The European Commission recognises that Local Authorities can be a powerful player in changing perceptions and understanding of global development in donor nations like EU Member States. Furthermore, local authorities are one of the first responders to the fallout of climate change.

Climate change emergencies like droughts and floods are being seen ever more frequently and local authorities are often called on to provide the first response.

Climate Alliance and their partners want to encourage local authorities to take more steps towards climate change mitigation. So as part of this project, representatives from urban centres across Europe met with or travelled to South America to learn from indigenous communities about their different approach to what makes a good life: obtaining and exchanging practical and policy ideas that assist sustainable local development in Europe and elsewhere.

DISCLAIMER: This article has been written by the DEAR Support Team to provide information about a project that receives European Commission support via the DEAR Programme.  The article should not be interpreted as the official view of the Commission, or any other organisation.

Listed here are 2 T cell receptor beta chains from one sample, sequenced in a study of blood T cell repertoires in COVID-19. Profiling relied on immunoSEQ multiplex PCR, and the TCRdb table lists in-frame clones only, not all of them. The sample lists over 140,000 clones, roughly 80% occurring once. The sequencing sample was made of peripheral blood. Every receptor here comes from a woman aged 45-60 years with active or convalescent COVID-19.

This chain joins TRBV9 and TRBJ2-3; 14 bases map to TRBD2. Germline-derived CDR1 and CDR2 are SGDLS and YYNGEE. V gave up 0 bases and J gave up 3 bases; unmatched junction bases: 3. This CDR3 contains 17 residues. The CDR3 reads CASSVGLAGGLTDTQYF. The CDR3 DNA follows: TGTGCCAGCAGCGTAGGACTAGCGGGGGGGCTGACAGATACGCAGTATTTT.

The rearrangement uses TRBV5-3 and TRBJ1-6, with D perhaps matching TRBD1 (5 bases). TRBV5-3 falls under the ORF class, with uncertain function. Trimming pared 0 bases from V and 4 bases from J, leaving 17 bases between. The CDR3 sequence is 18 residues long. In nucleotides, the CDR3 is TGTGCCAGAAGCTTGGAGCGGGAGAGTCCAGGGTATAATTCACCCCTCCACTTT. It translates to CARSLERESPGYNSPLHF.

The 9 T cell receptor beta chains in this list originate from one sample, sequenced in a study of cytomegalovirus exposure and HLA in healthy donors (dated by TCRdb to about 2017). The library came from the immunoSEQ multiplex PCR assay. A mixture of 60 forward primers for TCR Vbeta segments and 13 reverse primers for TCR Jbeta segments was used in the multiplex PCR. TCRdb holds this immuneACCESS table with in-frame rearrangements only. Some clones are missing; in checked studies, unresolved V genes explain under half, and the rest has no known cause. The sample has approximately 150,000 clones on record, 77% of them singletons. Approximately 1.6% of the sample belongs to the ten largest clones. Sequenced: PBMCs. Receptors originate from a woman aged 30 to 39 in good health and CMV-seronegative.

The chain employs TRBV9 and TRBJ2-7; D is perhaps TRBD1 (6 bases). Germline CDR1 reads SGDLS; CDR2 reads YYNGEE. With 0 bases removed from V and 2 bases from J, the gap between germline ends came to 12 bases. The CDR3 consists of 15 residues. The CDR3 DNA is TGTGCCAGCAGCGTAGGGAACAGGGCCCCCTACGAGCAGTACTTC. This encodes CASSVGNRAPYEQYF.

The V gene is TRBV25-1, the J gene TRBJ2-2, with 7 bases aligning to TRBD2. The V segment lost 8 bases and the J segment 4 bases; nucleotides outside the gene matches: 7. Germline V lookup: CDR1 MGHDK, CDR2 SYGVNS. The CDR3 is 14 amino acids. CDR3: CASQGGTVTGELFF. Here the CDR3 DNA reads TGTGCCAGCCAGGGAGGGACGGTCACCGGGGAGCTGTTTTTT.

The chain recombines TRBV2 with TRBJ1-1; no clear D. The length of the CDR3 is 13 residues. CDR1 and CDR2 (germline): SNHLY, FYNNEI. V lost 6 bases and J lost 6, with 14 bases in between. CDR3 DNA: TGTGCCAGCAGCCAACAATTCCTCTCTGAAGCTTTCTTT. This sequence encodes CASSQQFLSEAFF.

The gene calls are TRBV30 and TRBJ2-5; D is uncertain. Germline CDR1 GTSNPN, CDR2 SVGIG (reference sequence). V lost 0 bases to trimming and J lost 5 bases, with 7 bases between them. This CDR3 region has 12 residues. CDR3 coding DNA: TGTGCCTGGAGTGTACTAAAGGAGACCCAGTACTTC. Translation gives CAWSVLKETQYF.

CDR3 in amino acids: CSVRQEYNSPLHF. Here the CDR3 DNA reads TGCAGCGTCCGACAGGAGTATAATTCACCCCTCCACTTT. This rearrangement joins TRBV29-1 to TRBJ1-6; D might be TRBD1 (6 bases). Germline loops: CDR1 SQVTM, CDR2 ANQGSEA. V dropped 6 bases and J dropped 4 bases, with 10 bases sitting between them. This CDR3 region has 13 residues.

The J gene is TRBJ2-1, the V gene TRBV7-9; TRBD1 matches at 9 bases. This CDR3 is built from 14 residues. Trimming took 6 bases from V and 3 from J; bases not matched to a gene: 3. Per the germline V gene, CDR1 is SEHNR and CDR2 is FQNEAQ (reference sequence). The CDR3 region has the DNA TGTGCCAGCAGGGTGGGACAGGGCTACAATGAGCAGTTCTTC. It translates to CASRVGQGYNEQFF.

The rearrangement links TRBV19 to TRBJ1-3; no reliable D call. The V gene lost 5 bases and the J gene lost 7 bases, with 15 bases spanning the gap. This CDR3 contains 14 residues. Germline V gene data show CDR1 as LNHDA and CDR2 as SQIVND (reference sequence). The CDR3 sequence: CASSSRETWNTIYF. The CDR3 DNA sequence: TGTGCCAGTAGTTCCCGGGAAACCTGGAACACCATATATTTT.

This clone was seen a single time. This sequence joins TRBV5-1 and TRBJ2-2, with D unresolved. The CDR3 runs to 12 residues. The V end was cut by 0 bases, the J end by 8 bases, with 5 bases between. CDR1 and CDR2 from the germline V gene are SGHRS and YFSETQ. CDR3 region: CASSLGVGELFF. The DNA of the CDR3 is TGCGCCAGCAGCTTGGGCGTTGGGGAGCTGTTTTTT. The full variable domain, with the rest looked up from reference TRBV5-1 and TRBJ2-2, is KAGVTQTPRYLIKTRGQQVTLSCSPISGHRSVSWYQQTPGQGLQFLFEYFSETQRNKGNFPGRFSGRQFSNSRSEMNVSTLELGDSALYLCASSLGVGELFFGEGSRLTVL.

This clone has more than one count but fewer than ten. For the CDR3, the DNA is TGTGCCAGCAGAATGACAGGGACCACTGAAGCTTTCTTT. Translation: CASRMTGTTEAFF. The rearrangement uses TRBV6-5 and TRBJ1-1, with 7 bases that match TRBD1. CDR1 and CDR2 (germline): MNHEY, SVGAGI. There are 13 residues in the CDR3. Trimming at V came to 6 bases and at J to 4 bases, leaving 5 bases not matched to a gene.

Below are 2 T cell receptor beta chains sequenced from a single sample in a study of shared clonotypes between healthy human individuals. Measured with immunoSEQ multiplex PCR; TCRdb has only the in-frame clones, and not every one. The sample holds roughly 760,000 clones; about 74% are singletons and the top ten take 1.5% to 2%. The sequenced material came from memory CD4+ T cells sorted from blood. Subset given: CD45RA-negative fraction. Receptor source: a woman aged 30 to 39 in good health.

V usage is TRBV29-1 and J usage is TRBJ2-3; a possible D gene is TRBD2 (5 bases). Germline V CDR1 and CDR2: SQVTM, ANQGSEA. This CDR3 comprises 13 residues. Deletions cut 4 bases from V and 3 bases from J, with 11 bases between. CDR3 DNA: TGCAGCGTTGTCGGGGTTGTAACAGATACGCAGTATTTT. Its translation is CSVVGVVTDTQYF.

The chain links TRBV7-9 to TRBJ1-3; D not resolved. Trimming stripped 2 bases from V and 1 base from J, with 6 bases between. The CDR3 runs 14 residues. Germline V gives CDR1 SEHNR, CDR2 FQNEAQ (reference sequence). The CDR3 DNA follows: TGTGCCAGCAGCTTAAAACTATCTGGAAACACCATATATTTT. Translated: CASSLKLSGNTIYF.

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Sandra Oliveira


great you've enjoyed Sarah's article - and the Climate Alliance project!. The DEAR Support Team will continue to show by all means the good achievements of actions across Europe.


Excellent article and project! Deserves to get widest possible coverage

Sandra Oliveira


great you've enjoyed Sarah's article - and the Climate Alliance project!. The DEAR Support Team will continue to show by all means the good achievements of actions across Europe.

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17 October 2017